Background: In 2009, Mexico enacted a drug policy reform (Narcomenudeo) designed to divert persons possessing small amounts of illicit drugs to treatment rather than incarceration. To assess reform impact, this study examines the spatial-temporal trends of drug-related policing in Tijuana, Mexico post-enactment.
Method: Location of self-reported arrests (N = 1,160) among a prospective, community-recruited cohort of people who inject drugs (PWID) in Tijuana (N = 552) was mapped across city neighborhoods. Official police reports detailing drug-related arrests was triangulated with PWID self-reported arrests. Exploratory spatial data analysis examined the distribution of arrests and spatial association between both datasets across three successive years, 2011-2013.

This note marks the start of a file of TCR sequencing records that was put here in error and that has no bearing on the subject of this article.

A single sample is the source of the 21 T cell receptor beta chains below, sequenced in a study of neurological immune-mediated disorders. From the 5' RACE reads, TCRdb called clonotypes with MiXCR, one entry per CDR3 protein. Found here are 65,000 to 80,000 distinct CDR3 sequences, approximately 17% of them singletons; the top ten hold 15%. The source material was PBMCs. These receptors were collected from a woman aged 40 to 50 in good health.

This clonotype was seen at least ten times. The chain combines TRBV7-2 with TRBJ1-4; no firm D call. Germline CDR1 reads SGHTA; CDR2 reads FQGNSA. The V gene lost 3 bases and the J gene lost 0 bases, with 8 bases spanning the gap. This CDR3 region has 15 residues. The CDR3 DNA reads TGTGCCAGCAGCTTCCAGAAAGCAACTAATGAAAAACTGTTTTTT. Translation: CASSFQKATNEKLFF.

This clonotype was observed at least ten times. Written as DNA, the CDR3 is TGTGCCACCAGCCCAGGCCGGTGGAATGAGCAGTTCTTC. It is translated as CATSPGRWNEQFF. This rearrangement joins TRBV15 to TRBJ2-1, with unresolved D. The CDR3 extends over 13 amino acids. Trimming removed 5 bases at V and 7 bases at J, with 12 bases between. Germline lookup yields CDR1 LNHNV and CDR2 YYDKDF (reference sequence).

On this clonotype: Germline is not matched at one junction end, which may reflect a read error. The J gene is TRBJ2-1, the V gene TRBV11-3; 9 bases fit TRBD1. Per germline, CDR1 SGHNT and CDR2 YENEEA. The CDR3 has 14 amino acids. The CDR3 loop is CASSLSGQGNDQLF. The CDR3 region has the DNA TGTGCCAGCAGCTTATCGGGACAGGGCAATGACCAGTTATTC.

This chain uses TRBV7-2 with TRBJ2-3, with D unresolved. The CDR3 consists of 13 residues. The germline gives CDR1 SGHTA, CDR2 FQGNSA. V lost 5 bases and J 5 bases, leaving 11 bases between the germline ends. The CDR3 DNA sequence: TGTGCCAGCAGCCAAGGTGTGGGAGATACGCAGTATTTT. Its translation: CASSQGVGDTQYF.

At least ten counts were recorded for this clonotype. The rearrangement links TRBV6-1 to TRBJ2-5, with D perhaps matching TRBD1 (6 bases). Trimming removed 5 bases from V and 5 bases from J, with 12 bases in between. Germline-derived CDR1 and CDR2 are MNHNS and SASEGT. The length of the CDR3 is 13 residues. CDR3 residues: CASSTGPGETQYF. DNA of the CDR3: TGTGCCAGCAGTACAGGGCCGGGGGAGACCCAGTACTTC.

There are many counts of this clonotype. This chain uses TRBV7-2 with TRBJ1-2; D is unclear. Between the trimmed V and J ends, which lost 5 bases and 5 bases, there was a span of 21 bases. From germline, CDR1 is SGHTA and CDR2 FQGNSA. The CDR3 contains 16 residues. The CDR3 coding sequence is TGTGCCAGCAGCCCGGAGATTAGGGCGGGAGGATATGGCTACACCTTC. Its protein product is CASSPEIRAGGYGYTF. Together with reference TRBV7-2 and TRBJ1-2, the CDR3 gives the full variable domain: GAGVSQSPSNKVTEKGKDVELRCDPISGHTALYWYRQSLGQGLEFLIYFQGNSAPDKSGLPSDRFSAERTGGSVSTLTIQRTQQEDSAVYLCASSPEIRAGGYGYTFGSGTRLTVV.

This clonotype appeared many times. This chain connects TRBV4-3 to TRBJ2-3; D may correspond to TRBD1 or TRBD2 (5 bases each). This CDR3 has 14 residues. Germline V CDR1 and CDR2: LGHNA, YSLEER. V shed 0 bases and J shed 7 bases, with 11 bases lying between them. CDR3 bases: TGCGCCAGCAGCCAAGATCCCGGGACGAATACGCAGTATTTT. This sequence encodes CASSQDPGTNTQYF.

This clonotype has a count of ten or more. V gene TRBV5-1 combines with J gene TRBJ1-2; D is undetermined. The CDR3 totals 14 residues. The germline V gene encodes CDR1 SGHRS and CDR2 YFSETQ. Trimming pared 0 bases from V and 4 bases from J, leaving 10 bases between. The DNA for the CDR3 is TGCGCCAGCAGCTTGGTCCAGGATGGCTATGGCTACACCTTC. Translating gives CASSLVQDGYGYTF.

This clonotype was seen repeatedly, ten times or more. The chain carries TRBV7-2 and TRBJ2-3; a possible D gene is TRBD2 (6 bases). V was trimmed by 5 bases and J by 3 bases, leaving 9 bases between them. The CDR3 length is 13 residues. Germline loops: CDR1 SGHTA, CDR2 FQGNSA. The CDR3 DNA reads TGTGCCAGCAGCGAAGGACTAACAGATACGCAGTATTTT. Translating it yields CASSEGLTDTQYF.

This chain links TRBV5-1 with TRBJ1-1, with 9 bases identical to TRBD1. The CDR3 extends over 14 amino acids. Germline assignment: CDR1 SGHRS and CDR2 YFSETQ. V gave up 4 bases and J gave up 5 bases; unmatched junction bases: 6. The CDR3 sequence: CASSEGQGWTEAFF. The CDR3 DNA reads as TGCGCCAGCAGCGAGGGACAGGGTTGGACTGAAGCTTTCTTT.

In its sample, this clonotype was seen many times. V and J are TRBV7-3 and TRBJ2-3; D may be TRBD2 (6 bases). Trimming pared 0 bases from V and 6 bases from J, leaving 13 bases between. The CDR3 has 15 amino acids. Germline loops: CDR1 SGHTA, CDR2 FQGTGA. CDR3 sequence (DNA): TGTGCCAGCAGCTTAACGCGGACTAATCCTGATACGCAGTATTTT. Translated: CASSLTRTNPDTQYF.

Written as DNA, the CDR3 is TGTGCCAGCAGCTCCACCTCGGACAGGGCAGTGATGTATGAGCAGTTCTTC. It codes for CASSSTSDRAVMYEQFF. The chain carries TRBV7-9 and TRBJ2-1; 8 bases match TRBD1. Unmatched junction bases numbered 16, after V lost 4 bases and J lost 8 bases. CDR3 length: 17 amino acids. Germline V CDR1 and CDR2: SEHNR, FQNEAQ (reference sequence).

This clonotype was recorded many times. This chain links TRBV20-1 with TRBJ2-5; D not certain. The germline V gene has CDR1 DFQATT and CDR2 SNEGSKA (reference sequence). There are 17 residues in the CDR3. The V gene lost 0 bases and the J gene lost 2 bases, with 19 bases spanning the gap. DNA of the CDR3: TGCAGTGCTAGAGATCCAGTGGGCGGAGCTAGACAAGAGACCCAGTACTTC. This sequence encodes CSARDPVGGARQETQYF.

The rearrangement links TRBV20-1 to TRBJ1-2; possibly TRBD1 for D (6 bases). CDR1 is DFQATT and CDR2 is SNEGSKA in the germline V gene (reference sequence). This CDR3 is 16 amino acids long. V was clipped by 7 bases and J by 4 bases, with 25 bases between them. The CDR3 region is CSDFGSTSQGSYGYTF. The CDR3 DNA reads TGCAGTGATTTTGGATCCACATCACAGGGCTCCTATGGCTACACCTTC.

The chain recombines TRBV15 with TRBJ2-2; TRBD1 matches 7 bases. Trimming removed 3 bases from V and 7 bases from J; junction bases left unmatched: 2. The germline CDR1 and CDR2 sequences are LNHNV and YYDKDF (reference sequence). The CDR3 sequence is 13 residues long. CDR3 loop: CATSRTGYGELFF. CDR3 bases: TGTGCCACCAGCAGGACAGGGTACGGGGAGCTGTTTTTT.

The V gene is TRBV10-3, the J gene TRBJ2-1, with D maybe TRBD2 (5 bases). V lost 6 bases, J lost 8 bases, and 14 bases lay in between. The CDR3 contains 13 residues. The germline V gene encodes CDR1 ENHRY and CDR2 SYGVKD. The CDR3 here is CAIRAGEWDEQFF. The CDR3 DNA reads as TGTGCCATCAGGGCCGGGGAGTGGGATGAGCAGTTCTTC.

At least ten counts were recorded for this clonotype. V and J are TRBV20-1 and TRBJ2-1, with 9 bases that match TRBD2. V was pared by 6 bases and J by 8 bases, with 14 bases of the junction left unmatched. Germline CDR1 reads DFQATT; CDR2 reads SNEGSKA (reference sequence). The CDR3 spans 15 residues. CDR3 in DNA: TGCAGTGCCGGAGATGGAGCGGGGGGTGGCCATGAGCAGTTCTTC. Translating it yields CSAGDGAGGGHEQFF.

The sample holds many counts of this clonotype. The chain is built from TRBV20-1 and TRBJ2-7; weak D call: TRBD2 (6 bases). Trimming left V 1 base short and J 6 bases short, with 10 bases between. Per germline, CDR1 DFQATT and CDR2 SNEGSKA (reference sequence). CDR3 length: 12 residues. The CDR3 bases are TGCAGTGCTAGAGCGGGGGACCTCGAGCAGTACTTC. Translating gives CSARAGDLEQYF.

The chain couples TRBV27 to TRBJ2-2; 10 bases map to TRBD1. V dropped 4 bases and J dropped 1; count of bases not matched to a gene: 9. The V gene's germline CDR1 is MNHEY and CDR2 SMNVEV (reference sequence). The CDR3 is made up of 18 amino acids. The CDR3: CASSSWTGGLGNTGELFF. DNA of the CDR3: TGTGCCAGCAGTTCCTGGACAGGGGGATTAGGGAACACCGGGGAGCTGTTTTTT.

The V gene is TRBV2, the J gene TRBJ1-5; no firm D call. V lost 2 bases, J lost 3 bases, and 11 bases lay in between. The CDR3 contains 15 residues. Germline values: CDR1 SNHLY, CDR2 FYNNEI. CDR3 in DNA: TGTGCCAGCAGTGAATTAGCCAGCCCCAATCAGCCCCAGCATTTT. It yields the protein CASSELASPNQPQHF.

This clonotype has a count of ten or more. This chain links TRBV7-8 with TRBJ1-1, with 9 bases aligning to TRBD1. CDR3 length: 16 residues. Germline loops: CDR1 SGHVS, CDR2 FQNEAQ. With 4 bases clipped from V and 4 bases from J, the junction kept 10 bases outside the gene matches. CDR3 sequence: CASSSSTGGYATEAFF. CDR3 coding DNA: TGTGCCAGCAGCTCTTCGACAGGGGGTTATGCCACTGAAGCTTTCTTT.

Results: In 2011, over half of PWID reported being detained but not officially charged with a criminal offense; in 2013, 90% of arrests led to criminal charges. Official drug-related arrests increased by 67.8% (p <.01) from 2011 to 2013 despite overall arrest rates remaining stable throughout Tijuana. For each successive year, we identified a high degree of spatial association between the location of self-reported and official arrests (p <.05).
Conclusion: Two independent data sources suggest that intensity of drug law enforcement had risen in Tijuana despite the promulgation of a public health-oriented drug policy reform. The highest concentrations of arrests were in areas traditionally characterized by higher rates of drug crime. High correlation between self-reported and official arrest data underscores opportunities for future research on the role of policing as a structural determinant of public health.